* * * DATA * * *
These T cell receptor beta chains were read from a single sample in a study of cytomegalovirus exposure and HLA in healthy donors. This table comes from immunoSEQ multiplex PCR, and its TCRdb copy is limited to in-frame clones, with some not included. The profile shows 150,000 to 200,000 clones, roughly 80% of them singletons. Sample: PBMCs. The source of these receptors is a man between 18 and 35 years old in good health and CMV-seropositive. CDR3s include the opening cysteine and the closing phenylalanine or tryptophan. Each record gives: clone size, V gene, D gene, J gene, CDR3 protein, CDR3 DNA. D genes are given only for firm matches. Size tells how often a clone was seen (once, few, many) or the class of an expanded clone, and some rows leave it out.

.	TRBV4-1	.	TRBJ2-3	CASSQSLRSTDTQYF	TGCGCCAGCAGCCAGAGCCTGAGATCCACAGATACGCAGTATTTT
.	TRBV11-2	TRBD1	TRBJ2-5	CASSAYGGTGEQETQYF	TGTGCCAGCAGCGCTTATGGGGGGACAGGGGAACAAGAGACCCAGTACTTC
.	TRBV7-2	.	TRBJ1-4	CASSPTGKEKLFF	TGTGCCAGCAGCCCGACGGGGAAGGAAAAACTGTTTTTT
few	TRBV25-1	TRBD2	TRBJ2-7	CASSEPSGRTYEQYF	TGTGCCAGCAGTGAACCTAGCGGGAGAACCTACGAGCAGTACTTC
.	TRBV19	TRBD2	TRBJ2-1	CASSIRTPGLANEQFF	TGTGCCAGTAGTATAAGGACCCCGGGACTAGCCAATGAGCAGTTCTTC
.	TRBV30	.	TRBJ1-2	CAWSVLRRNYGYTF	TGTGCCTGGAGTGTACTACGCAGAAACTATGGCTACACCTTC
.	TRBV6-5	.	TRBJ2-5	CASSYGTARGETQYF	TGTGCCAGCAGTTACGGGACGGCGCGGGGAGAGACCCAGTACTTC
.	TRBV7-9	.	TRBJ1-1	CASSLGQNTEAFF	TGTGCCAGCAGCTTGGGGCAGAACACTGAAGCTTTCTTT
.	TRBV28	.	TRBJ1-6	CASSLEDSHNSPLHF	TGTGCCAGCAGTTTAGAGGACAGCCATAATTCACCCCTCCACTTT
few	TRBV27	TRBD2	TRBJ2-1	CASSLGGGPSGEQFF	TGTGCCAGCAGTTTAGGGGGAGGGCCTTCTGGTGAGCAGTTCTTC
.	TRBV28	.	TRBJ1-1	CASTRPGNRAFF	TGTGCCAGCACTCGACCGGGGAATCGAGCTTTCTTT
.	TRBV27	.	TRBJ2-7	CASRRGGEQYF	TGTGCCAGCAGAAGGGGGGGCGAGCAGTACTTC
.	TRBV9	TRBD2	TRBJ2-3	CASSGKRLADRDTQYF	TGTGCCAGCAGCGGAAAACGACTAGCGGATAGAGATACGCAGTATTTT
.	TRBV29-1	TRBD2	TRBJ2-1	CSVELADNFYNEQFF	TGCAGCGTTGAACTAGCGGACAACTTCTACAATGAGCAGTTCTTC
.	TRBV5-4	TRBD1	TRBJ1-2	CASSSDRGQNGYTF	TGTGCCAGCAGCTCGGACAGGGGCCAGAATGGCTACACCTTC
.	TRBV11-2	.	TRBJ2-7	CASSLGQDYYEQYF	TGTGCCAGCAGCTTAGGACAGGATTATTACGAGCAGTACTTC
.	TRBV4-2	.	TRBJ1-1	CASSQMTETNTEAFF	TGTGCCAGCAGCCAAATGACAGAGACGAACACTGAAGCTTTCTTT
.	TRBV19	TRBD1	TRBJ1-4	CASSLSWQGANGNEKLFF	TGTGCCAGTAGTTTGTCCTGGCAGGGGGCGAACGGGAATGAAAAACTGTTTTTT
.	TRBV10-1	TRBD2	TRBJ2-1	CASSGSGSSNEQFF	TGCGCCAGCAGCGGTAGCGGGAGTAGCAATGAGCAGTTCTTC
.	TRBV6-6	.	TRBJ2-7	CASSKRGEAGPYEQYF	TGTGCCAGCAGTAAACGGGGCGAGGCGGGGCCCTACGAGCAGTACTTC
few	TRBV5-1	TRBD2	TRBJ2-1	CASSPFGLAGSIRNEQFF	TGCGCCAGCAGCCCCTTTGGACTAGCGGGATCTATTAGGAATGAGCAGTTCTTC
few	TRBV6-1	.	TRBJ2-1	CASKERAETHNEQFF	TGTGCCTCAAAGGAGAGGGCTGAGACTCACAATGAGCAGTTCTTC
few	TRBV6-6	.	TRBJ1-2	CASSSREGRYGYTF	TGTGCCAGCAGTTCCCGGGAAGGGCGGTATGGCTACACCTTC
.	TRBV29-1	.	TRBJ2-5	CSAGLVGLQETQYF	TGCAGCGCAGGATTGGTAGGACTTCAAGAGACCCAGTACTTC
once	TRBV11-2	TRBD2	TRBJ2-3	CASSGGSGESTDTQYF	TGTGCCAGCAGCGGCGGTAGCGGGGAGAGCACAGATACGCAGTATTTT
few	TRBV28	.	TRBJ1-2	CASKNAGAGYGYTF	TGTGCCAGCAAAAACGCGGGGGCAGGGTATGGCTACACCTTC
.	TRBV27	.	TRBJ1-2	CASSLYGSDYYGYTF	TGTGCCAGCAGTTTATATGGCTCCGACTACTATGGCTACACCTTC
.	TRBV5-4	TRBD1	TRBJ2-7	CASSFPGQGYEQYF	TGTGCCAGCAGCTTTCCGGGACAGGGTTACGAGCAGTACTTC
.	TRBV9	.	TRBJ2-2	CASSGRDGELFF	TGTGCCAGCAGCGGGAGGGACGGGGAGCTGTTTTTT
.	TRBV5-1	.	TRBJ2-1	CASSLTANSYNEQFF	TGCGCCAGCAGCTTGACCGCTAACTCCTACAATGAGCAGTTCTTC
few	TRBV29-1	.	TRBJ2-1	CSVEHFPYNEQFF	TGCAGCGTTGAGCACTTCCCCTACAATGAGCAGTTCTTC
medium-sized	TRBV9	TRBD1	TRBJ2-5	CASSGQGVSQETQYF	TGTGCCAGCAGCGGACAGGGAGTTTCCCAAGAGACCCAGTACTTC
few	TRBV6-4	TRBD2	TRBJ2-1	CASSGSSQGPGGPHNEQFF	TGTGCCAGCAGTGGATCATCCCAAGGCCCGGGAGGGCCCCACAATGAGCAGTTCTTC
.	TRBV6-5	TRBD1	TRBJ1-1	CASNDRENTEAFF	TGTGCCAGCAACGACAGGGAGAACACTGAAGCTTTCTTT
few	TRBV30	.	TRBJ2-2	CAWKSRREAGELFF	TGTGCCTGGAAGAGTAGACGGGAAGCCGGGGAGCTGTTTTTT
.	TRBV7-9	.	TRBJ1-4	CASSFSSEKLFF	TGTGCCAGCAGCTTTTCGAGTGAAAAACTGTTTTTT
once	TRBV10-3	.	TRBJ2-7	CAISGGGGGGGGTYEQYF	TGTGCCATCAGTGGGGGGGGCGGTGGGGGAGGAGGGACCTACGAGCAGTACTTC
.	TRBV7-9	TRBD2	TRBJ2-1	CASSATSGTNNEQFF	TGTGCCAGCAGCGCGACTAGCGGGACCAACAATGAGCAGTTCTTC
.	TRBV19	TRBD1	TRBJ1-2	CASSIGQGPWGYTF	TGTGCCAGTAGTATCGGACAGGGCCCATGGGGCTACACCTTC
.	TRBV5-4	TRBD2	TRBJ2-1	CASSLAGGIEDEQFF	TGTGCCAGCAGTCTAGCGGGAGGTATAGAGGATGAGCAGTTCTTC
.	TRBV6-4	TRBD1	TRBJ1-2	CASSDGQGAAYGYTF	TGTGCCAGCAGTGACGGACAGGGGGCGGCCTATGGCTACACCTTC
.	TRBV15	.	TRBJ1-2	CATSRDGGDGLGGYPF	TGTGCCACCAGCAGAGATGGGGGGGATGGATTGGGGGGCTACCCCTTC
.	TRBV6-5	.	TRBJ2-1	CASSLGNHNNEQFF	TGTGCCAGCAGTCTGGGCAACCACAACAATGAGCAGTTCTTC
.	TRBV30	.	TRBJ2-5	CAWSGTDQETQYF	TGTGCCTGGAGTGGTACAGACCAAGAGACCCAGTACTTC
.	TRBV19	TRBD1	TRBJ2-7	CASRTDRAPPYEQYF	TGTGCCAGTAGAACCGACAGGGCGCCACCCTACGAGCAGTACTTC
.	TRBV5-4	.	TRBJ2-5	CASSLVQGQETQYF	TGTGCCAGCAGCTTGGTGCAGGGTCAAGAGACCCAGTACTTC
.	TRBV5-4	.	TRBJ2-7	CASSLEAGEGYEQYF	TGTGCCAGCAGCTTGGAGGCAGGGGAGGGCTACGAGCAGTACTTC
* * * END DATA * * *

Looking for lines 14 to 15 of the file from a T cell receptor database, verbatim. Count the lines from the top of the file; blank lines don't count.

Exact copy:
.	TRBV9	TRBD2	TRBJ2-3	CASSGKRLADRDTQYF	TGTGCCAGCAGCGGAAAACGACTAGCGGATAGAGATACGCAGTATTTT
.	TRBV29-1	TRBD2	TRBJ2-1	CSVELADNFYNEQFF	TGCAGCGTTGAACTAGCGGACAACTTCTACAATGAGCAGTTCTTC